I wish I remember who recommended Transgender Voices: Beyond Women and Men to me. It may have been through this blog, but…oh well! The book is written by Lori Girshick, a “sociologist and social justice activist,” and is an exploration of 150 interviews she conducted with individuals who responded to a survey looking for “gender transgressors.” Much of the book directly quotes these interviews, with Girshick interjecting her summarized opinions and conclusions throughout.
The book is divided into 6 chapters, with multiple sub-headings in each chapter. The chapters are:
The Social Construction of Biological Fact
Self-Definition: Birth through Adolescence
Constructing the Self: Options and Challenges
Coming Out to Community, Family, and Work
Inner Turmoil and Moving Toward Acceptance
There is also an epilogue, “Gender Liberation,” and an appendix with the survey-advertising flier and the survey itself.
As you may be able to guess from the book’s subtitle, “Beyond Women and Men,” and even more so from the chapter titles, I generally agree with the politics of Transgender Voices. Girshick does a solid job of representing a very wide spectrum of people, and (for the most part) she interjects her own thoughts only to provide context or summarize how aggregate groups felt, rather than impose a specific definition of identity or gender.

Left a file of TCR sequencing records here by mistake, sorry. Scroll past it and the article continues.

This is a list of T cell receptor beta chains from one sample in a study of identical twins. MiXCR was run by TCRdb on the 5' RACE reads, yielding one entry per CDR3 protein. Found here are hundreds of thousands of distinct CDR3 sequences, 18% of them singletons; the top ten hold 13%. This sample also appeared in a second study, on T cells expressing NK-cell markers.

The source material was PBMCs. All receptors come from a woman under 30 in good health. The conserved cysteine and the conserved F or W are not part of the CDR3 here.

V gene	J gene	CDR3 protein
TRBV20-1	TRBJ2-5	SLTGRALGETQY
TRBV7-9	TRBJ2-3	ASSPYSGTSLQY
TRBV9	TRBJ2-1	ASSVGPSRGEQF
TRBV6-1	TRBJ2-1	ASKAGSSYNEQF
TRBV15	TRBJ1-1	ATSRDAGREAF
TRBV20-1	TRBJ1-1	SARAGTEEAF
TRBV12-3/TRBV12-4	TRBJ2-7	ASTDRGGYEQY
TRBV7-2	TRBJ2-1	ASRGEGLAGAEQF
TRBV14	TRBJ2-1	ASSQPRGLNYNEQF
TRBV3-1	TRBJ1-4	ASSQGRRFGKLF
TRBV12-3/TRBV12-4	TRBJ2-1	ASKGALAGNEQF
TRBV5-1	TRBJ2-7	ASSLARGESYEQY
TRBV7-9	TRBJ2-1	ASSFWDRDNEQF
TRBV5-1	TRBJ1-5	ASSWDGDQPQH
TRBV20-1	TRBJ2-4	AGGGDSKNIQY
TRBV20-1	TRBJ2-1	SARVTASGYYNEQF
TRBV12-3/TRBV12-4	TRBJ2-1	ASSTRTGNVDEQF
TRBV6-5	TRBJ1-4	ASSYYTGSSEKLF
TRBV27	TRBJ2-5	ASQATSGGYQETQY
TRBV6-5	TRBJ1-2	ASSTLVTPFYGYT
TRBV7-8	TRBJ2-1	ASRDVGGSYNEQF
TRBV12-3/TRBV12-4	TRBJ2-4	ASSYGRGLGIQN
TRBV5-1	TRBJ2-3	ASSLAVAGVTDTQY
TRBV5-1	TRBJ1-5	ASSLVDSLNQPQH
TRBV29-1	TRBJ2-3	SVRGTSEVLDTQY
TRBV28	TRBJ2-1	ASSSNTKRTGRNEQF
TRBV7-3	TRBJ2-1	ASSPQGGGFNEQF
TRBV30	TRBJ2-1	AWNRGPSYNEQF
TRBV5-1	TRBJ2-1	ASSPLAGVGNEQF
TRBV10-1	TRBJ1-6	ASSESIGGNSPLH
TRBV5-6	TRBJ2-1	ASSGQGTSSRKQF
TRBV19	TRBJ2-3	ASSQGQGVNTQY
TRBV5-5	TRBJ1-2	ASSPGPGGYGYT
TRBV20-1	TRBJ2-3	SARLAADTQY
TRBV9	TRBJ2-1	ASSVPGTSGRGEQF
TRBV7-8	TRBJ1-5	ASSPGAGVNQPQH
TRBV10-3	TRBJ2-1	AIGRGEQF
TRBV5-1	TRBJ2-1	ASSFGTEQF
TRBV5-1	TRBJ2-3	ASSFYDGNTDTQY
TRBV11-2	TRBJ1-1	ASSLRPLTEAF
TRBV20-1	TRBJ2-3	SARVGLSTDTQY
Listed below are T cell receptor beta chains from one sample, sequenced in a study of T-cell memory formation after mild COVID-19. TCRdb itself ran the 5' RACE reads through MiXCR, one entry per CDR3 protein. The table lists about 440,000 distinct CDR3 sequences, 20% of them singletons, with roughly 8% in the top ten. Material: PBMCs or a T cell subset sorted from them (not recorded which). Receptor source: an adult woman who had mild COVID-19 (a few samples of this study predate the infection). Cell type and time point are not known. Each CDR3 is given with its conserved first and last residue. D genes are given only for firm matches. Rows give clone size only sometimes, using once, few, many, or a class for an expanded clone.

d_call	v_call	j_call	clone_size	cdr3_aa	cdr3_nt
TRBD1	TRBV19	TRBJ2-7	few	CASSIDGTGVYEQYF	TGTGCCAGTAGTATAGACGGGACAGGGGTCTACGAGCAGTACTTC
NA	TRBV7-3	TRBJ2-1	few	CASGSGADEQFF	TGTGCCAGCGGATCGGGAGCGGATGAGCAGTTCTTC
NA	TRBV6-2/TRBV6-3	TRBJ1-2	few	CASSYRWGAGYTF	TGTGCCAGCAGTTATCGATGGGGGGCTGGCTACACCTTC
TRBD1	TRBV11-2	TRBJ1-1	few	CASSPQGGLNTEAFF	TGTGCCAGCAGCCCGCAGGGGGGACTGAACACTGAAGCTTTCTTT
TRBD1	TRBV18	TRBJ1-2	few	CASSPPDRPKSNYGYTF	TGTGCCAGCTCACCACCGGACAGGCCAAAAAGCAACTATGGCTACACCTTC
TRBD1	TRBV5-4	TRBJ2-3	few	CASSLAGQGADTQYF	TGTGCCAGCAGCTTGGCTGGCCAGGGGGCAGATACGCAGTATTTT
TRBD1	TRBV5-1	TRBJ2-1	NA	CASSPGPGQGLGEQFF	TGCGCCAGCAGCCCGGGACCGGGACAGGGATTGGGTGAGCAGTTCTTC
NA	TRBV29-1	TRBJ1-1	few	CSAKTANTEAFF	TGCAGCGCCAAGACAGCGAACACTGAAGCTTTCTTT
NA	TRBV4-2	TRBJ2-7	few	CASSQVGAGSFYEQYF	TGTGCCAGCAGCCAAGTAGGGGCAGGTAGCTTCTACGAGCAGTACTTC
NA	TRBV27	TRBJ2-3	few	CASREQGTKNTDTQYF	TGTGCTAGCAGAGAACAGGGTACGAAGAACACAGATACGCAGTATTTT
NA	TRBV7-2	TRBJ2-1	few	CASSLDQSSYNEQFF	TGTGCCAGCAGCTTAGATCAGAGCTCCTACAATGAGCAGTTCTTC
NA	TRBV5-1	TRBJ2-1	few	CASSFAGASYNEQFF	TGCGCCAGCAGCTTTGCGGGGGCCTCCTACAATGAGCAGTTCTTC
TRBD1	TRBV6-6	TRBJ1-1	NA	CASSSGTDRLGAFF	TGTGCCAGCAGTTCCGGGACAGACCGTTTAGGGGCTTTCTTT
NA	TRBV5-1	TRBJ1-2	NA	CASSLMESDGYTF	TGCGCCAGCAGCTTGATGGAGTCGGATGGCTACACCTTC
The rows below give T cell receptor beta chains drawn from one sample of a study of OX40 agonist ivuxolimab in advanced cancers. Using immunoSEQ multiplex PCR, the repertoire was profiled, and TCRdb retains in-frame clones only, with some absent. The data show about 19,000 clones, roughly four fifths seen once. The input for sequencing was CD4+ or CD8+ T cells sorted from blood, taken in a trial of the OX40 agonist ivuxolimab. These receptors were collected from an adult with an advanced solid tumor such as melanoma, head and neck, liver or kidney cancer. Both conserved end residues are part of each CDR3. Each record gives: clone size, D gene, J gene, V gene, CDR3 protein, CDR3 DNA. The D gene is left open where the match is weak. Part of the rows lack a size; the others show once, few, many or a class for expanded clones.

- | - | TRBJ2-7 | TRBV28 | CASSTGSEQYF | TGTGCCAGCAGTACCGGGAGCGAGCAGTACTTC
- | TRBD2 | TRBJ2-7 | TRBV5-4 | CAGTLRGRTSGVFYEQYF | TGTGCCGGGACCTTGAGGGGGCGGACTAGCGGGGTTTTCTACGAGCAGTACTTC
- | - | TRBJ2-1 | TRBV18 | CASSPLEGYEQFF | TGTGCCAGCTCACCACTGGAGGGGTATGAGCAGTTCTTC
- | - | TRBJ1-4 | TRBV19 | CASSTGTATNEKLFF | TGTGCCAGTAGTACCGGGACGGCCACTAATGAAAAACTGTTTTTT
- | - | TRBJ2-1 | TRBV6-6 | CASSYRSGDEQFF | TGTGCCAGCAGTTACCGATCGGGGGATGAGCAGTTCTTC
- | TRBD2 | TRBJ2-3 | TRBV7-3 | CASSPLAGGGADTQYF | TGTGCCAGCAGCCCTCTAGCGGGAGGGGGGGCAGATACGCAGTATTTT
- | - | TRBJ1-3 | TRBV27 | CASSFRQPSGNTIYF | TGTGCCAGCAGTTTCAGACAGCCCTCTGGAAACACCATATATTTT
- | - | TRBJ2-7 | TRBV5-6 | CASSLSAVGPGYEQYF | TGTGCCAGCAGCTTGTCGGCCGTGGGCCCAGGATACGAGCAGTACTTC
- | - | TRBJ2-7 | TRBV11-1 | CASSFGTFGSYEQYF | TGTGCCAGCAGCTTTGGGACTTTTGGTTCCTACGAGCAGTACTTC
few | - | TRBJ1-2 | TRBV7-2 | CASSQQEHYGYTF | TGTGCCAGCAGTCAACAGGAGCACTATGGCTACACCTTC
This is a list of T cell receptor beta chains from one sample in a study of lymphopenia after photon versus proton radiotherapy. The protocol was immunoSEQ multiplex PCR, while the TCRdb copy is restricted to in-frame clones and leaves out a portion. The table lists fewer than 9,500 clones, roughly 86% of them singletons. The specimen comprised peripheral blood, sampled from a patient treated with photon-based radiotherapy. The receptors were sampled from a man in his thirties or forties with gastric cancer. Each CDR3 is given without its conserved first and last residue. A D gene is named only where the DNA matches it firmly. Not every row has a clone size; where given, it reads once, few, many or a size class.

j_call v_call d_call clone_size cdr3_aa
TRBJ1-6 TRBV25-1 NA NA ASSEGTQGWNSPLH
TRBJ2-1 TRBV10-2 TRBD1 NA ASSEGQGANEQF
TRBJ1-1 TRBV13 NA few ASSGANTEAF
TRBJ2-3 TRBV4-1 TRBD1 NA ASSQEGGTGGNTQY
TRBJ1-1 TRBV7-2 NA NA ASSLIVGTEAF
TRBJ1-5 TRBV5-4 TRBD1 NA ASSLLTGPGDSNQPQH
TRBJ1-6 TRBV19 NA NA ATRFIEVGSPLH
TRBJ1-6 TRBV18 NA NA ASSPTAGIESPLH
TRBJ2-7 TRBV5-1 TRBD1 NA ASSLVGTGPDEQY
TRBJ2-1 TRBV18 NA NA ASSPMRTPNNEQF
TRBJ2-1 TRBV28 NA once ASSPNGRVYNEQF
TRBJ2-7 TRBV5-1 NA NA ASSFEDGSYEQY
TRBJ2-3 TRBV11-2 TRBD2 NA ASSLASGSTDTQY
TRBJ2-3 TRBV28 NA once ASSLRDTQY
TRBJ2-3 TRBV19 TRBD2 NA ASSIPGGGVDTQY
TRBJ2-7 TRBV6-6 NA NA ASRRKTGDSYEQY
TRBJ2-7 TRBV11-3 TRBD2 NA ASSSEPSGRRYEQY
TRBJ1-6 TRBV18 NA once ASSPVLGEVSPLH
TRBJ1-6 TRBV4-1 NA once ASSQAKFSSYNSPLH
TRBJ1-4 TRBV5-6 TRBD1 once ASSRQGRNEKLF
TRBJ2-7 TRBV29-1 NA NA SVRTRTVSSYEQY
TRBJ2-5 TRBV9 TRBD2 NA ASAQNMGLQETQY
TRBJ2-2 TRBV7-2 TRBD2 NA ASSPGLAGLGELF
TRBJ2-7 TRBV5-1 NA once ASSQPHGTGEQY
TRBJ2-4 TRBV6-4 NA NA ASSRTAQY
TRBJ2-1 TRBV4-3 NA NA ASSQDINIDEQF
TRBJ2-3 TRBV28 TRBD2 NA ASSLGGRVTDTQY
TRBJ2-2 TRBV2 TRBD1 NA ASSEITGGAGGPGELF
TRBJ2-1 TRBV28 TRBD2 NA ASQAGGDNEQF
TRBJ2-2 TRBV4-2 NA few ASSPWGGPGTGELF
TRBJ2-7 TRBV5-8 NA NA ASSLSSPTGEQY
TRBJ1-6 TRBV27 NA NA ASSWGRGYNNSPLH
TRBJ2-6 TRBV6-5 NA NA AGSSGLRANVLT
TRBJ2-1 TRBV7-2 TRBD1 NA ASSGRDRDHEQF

However, in the introduction, “Identity Boxes,” Girshick lays the groundwork for a view I’m not 100% comfortable with:
My own bias in this book is to advocate for liberation from the binary gender system, which for many people artificially restricts the fullest expression of self. At the same time, though, I deeply respect those who wish to identify with “male” or “female,” “man” or “woman,” and are willing to undergo expensive and painful medical treatments to achieve physical correspondence with who they feel themselves to be given the current gender system.” (Pg 11, Emphasis in original)
Full disclosure: I wanted to dislike Humpday. I really did. It’s about two straight men who decide to make a gay porn film together, and I remember seeing previews and thinking, “Ugh, that’s gonna be really homophobic under the guise of being indie and counter-cultural.” The Netflix description didn’t reassure me, talking about “sex communes” and elevating dares. (I can’t actually find this description on netflix.com, but it was the one that showed up on the ‘Watch It Now’ streaming menu.)